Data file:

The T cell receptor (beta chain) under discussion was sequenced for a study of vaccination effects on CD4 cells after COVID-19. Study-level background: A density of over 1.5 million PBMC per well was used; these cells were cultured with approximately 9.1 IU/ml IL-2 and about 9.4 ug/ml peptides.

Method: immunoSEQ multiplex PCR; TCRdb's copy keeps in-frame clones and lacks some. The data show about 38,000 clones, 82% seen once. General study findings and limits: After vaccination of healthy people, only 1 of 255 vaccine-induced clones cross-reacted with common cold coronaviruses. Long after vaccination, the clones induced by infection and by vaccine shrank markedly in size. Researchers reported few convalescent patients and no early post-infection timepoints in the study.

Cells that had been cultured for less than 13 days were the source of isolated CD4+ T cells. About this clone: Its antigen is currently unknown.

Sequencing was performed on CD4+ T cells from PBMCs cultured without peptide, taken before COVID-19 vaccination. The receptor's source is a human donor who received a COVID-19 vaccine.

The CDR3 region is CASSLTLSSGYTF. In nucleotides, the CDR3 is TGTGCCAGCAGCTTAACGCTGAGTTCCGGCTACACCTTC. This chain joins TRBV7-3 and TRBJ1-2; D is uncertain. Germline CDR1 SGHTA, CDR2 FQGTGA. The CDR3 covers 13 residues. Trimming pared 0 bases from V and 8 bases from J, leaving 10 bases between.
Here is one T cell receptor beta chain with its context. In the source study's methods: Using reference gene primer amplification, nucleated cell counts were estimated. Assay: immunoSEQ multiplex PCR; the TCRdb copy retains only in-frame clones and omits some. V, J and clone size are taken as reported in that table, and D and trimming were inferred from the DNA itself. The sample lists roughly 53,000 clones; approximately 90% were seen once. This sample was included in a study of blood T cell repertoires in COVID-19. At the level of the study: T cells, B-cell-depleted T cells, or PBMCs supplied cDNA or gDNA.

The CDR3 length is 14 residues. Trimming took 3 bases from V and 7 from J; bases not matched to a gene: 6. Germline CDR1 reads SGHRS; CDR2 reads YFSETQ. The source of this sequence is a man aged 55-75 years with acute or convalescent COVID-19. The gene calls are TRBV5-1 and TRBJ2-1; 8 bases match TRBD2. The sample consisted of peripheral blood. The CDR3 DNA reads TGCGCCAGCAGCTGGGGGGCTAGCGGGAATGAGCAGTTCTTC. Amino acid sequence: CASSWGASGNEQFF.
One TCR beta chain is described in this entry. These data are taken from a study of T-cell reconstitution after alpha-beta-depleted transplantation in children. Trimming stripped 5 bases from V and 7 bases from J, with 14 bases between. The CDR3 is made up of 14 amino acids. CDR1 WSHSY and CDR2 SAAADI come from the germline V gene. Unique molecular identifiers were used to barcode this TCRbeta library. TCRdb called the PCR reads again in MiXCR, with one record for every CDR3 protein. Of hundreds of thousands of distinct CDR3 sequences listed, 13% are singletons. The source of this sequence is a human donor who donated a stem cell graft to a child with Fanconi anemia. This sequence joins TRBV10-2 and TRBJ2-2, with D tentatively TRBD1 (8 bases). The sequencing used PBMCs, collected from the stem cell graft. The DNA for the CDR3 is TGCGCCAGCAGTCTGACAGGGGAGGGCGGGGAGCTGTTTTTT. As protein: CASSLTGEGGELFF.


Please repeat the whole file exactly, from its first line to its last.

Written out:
The T cell receptor (beta chain) under discussion was sequenced for a study of vaccination effects on CD4 cells after COVID-19. Study-level background: A density of over 1.5 million PBMC per well was used; these cells were cultured with approximately 9.1 IU/ml IL-2 and about 9.4 ug/ml peptides.

Method: immunoSEQ multiplex PCR; TCRdb's copy keeps in-frame clones and lacks some. The data show about 38,000 clones, 82% seen once. General study findings and limits: After vaccination of healthy people, only 1 of 255 vaccine-induced clones cross-reacted with common cold coronaviruses. Long after vaccination, the clones induced by infection and by vaccine shrank markedly in size. Researchers reported few convalescent patients and no early post-infection timepoints in the study.

Cells that had been cultured for less than 13 days were the source of isolated CD4+ T cells. About this clone: Its antigen is currently unknown.

Sequencing was performed on CD4+ T cells from PBMCs cultured without peptide, taken before COVID-19 vaccination. The receptor's source is a human donor who received a COVID-19 vaccine.

The CDR3 region is CASSLTLSSGYTF. In nucleotides, the CDR3 is TGTGCCAGCAGCTTAACGCTGAGTTCCGGCTACACCTTC. This chain joins TRBV7-3 and TRBJ1-2; D is uncertain. Germline CDR1 SGHTA, CDR2 FQGTGA. The CDR3 covers 13 residues. Trimming pared 0 bases from V and 8 bases from J, leaving 10 bases between.
Here is one T cell receptor beta chain with its context. In the source study's methods: Using reference gene primer amplification, nucleated cell counts were estimated. Assay: immunoSEQ multiplex PCR; the TCRdb copy retains only in-frame clones and omits some. V, J and clone size are taken as reported in that table, and D and trimming were inferred from the DNA itself. The sample lists roughly 53,000 clones; approximately 90% were seen once. This sample was included in a study of blood T cell repertoires in COVID-19. At the level of the study: T cells, B-cell-depleted T cells, or PBMCs supplied cDNA or gDNA.

The CDR3 length is 14 residues. Trimming took 3 bases from V and 7 from J; bases not matched to a gene: 6. Germline CDR1 reads SGHRS; CDR2 reads YFSETQ. The source of this sequence is a man aged 55-75 years with acute or convalescent COVID-19. The gene calls are TRBV5-1 and TRBJ2-1; 8 bases match TRBD2. The sample consisted of peripheral blood. The CDR3 DNA reads TGCGCCAGCAGCTGGGGGGCTAGCGGGAATGAGCAGTTCTTC. Amino acid sequence: CASSWGASGNEQFF.
One TCR beta chain is described in this entry. These data are taken from a study of T-cell reconstitution after alpha-beta-depleted transplantation in children. Trimming stripped 5 bases from V and 7 bases from J, with 14 bases between. The CDR3 is made up of 14 amino acids. CDR1 WSHSY and CDR2 SAAADI come from the germline V gene. Unique molecular identifiers were used to barcode this TCRbeta library. TCRdb called the PCR reads again in MiXCR, with one record for every CDR3 protein. Of hundreds of thousands of distinct CDR3 sequences listed, 13% are singletons. The source of this sequence is a human donor who donated a stem cell graft to a child with Fanconi anemia. This sequence joins TRBV10-2 and TRBJ2-2, with D tentatively TRBD1 (8 bases). The sequencing used PBMCs, collected from the stem cell graft. The DNA for the CDR3 is TGCGCCAGCAGTCTGACAGGGGAGGGCGGGGAGCTGTTTTTT. As protein: CASSLTGEGGELFF.